Weeping Willow Tree
|Mature Height||40-60 Feet|
How To Plant A Weeping Willow
Spring and Fall are ideal times to plant. However, if you avoid extreme temperatures you can plant your Willow almost any time of the year.
How To Prune This Shade Tree
Weeping Willows don't generally require pruning, but, if needed, prune when they are dormant in winter or early spring to remove any dead, dying, or crowded branches, or to maintain shape.
How Fast Does This Willow Grow?
This tree is known to be a fast grower pushing 3 to 4 feet in growth per year to a mature height of 30-50 feet.
When planting your Weeping Willow tree be sure you have the right location and conditions for your new tree to thrive. Spring and Fall are ideal times to plant. However, if you avoid extreme temperatures you can plant your Willow tree almost any time of the year.
Weeping Willows thrive in full sun to part shade and are adaptable to almost any soil as long as it isn't dry. Water deeply 2-3 times weekly for the first 3 months after planting. This helps the tree's roots establish properly. You want to continue to keep the ground moist, especially for the first 2 years. Try using a Treegator and/or adding 2-3 inches of mulch to your young tree to reduce hand watering needs. Examine the leaves regularly to address any signs of over watering or under watering. Falling of leaves can be a sign of under watering. Weeping Willows are great for areas with standing water. Water your mature tree in dry periods. Otherwise, the water requirements are greatly reduced once your tree has been in the ground about 2 years. If your tree needs a boost, fertilize in early spring with a basic slow release fertilizer. Weeping Willows don't generally require pruning, but, if needed, prune when they are dormant in winter or early spring to remove any dead, dying, or crowded branches, or to maintain shape. The Weeping Willow is deer tolerant.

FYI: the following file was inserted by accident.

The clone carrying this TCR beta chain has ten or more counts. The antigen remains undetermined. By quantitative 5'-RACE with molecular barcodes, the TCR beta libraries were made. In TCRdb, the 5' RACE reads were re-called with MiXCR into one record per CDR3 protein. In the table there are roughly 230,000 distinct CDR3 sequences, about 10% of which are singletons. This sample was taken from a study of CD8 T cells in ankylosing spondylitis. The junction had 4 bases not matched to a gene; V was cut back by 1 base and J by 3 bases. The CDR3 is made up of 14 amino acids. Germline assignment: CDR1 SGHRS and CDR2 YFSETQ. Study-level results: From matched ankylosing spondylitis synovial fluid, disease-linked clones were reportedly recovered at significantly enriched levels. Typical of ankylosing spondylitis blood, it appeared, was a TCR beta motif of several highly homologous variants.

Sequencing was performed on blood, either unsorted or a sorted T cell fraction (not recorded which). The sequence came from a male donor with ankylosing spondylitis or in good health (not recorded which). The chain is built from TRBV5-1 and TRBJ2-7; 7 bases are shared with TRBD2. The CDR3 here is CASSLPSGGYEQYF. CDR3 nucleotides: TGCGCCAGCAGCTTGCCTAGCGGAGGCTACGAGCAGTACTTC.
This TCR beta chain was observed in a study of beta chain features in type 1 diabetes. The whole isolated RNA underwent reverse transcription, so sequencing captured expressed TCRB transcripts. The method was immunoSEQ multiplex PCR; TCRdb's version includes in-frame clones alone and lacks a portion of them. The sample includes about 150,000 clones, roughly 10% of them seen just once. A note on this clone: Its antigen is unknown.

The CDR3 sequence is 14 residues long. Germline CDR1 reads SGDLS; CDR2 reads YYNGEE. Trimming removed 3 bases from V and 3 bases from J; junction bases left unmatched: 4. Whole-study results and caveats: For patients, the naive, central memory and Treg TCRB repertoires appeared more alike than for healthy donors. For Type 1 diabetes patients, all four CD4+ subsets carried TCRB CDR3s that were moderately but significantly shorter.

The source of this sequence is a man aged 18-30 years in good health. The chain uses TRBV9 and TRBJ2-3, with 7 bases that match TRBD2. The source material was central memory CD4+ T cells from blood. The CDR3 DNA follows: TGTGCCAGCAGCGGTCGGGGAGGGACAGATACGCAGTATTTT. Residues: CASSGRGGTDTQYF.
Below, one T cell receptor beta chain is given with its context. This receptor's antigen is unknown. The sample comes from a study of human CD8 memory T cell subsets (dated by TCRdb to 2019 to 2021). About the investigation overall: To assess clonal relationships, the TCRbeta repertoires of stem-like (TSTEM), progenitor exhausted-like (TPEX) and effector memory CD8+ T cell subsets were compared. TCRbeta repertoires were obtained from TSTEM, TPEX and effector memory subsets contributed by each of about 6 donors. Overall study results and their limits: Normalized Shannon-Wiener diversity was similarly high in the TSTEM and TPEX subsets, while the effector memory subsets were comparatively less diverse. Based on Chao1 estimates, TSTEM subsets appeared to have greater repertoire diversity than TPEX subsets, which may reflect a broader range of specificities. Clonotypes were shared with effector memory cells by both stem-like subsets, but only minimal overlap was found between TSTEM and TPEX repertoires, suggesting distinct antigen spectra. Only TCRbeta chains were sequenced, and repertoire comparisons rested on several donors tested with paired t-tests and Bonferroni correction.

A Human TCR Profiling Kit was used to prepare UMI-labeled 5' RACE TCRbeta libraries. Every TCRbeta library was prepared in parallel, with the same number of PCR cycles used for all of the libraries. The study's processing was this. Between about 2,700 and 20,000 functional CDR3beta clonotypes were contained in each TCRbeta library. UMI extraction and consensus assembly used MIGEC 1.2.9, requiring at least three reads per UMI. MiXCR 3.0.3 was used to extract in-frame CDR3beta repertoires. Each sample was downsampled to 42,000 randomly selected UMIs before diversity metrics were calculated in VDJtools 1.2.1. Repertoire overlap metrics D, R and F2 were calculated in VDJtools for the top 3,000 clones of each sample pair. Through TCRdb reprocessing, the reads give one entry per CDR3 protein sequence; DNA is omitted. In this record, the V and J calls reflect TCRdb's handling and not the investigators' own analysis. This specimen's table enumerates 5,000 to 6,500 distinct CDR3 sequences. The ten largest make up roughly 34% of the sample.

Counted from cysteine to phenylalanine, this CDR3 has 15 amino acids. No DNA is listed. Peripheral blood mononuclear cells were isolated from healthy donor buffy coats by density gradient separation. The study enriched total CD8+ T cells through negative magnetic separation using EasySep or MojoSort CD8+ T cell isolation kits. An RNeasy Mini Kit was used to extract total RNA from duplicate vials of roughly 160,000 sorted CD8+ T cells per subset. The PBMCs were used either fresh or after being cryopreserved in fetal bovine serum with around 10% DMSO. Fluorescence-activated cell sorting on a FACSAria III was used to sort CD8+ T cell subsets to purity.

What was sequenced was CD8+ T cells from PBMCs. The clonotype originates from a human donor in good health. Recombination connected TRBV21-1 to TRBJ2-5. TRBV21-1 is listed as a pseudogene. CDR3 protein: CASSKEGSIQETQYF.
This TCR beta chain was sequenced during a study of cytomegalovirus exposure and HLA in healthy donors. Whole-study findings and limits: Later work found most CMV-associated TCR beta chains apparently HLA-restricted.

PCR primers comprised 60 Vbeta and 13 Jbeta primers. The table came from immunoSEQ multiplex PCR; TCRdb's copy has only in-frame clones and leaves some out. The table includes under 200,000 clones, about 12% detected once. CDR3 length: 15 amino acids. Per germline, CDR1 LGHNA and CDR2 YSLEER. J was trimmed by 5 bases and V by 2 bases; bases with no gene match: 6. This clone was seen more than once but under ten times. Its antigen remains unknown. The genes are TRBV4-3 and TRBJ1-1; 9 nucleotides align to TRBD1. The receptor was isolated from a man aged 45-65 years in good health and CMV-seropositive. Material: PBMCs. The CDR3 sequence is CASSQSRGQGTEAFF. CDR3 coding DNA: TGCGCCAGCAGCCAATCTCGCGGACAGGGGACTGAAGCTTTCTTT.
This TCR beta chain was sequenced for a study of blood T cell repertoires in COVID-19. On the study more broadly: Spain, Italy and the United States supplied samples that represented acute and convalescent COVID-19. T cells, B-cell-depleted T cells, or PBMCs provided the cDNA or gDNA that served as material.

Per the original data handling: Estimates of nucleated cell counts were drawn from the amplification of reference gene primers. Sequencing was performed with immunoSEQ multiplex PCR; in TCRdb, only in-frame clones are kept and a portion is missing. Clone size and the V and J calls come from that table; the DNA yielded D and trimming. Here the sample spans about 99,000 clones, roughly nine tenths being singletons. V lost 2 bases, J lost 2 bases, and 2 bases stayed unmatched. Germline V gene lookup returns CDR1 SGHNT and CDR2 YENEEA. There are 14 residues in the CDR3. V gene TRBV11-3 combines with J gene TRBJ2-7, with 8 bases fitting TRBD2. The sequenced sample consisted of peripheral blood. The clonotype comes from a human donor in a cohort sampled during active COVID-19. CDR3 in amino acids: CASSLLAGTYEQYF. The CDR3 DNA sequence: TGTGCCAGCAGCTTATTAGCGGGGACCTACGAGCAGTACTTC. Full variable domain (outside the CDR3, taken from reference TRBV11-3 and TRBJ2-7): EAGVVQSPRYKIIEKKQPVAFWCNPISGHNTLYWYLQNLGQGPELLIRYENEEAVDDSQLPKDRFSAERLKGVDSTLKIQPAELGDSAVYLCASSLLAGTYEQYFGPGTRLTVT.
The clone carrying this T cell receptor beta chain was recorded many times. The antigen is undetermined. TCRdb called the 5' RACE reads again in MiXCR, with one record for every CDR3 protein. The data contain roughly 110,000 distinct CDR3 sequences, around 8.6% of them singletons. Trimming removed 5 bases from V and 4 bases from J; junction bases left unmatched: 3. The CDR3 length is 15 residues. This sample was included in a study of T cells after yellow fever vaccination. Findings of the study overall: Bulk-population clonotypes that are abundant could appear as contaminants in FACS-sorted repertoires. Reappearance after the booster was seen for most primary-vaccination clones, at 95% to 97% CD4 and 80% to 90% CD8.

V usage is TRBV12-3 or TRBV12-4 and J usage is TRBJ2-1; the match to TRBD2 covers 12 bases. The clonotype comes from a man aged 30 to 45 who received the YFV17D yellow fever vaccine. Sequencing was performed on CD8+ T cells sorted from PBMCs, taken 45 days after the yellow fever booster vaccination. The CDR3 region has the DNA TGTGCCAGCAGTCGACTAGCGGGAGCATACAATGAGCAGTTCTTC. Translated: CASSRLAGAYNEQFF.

The best way to prevent disease and pests is by providing the appropriate care for your plants. Proper location choice, watering, and fertilization are the keys to your success. Weeping Willows rarely have issues with pests or disease. Occasionally, Scale and Aphids can affect Willows. You can treat these pests naturally with horticultural oil, neem oil, or insecticidal soap. For severe infections you can use pesticides like carbaryl, also known as Sevin. Fungal issues can arise on occasion. Generally, treating after infection isn't extremely effective, so if you have problems yearly treat in early spring with fungicides to prevent infection.
One of the great characteristics of a Willow Tree is its ability to soak up excess water. Have a problem area in your landscape where standing water is being a nuisance? The Weeping Willow will absorb all that extra water and provide shade in the process. These trees are great to plant beside ponds and lakes because of their love for excess water. Even though these trees are normally found near bodies of water, they will thrive in almost any condition and display some tolerance to drought.
Weeping Willow trees are very adaptable to different types of soils and growing conditions and can even help minimize soil erosion. The Weeping Willow tree is sure to enchant your landscape with its beautiful and sweeping branches.